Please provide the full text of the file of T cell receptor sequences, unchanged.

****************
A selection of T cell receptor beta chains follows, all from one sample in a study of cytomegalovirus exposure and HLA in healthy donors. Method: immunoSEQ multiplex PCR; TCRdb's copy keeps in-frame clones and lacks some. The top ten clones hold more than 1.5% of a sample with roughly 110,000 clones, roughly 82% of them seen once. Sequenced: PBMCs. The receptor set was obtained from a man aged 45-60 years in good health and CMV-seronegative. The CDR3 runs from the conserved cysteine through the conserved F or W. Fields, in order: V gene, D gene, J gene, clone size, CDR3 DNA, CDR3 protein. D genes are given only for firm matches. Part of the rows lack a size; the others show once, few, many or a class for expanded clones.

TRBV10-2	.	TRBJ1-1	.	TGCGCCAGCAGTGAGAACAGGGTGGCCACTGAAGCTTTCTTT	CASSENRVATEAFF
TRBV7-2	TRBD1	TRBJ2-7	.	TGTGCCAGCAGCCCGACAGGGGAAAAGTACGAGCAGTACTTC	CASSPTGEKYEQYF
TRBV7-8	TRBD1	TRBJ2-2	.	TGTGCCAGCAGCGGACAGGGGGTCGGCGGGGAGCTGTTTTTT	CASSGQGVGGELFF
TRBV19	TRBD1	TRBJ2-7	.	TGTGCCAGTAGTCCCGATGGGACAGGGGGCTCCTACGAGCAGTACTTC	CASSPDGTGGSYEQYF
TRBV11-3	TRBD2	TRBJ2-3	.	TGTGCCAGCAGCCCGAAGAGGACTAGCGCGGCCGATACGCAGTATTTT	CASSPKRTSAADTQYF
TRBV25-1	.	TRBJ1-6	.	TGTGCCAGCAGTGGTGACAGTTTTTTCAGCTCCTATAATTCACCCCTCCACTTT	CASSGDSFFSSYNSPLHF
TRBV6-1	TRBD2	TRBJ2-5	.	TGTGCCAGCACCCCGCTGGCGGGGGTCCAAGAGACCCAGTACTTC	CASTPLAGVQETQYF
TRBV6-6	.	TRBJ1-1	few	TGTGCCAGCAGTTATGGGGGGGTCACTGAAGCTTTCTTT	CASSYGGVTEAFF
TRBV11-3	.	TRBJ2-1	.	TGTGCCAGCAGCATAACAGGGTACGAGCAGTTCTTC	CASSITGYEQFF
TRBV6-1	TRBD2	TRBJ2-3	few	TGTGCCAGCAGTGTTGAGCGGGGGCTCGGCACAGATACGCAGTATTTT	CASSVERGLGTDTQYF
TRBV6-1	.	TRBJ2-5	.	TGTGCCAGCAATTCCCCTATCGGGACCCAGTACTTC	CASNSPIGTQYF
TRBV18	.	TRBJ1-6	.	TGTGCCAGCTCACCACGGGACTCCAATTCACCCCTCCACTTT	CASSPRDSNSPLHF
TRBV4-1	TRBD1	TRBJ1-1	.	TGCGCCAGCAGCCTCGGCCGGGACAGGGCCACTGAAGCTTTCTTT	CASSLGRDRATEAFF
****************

A selection of T cell receptor beta chains follows, all from one sample in a study of cytomegalovirus exposure and HLA in healthy donors. Method: immunoSEQ multiplex PCR; TCRdb's copy keeps in-frame clones and lacks some. The top ten clones hold more than 1.5% of a sample with roughly 110,000 clones, roughly 82% of them seen once. Sequenced: PBMCs. The receptor set was obtained from a man aged 45-60 years in good health and CMV-seronegative. The CDR3 runs from the conserved cysteine through the conserved F or W. Fields, in order: V gene, D gene, J gene, clone size, CDR3 DNA, CDR3 protein. D genes are given only for firm matches. Part of the rows lack a size; the others show once, few, many or a class for expanded clones.

TRBV10-2	.	TRBJ1-1	.	TGCGCCAGCAGTGAGAACAGGGTGGCCACTGAAGCTTTCTTT	CASSENRVATEAFF
TRBV7-2	TRBD1	TRBJ2-7	.	TGTGCCAGCAGCCCGACAGGGGAAAAGTACGAGCAGTACTTC	CASSPTGEKYEQYF
TRBV7-8	TRBD1	TRBJ2-2	.	TGTGCCAGCAGCGGACAGGGGGTCGGCGGGGAGCTGTTTTTT	CASSGQGVGGELFF
TRBV19	TRBD1	TRBJ2-7	.	TGTGCCAGTAGTCCCGATGGGACAGGGGGCTCCTACGAGCAGTACTTC	CASSPDGTGGSYEQYF
TRBV11-3	TRBD2	TRBJ2-3	.	TGTGCCAGCAGCCCGAAGAGGACTAGCGCGGCCGATACGCAGTATTTT	CASSPKRTSAADTQYF
TRBV25-1	.	TRBJ1-6	.	TGTGCCAGCAGTGGTGACAGTTTTTTCAGCTCCTATAATTCACCCCTCCACTTT	CASSGDSFFSSYNSPLHF
TRBV6-1	TRBD2	TRBJ2-5	.	TGTGCCAGCACCCCGCTGGCGGGGGTCCAAGAGACCCAGTACTTC	CASTPLAGVQETQYF
TRBV6-6	.	TRBJ1-1	few	TGTGCCAGCAGTTATGGGGGGGTCACTGAAGCTTTCTTT	CASSYGGVTEAFF
TRBV11-3	.	TRBJ2-1	.	TGTGCCAGCAGCATAACAGGGTACGAGCAGTTCTTC	CASSITGYEQFF
TRBV6-1	TRBD2	TRBJ2-3	few	TGTGCCAGCAGTGTTGAGCGGGGGCTCGGCACAGATACGCAGTATTTT	CASSVERGLGTDTQYF
TRBV6-1	.	TRBJ2-5	.	TGTGCCAGCAATTCCCCTATCGGGACCCAGTACTTC	CASNSPIGTQYF
TRBV18	.	TRBJ1-6	.	TGTGCCAGCTCACCACGGGACTCCAATTCACCCCTCCACTTT	CASSPRDSNSPLHF
TRBV4-1	TRBD1	TRBJ1-1	.	TGCGCCAGCAGCCTCGGCCGGGACAGGGCCACTGAAGCTTTCTTT	CASSLGRDRATEAFF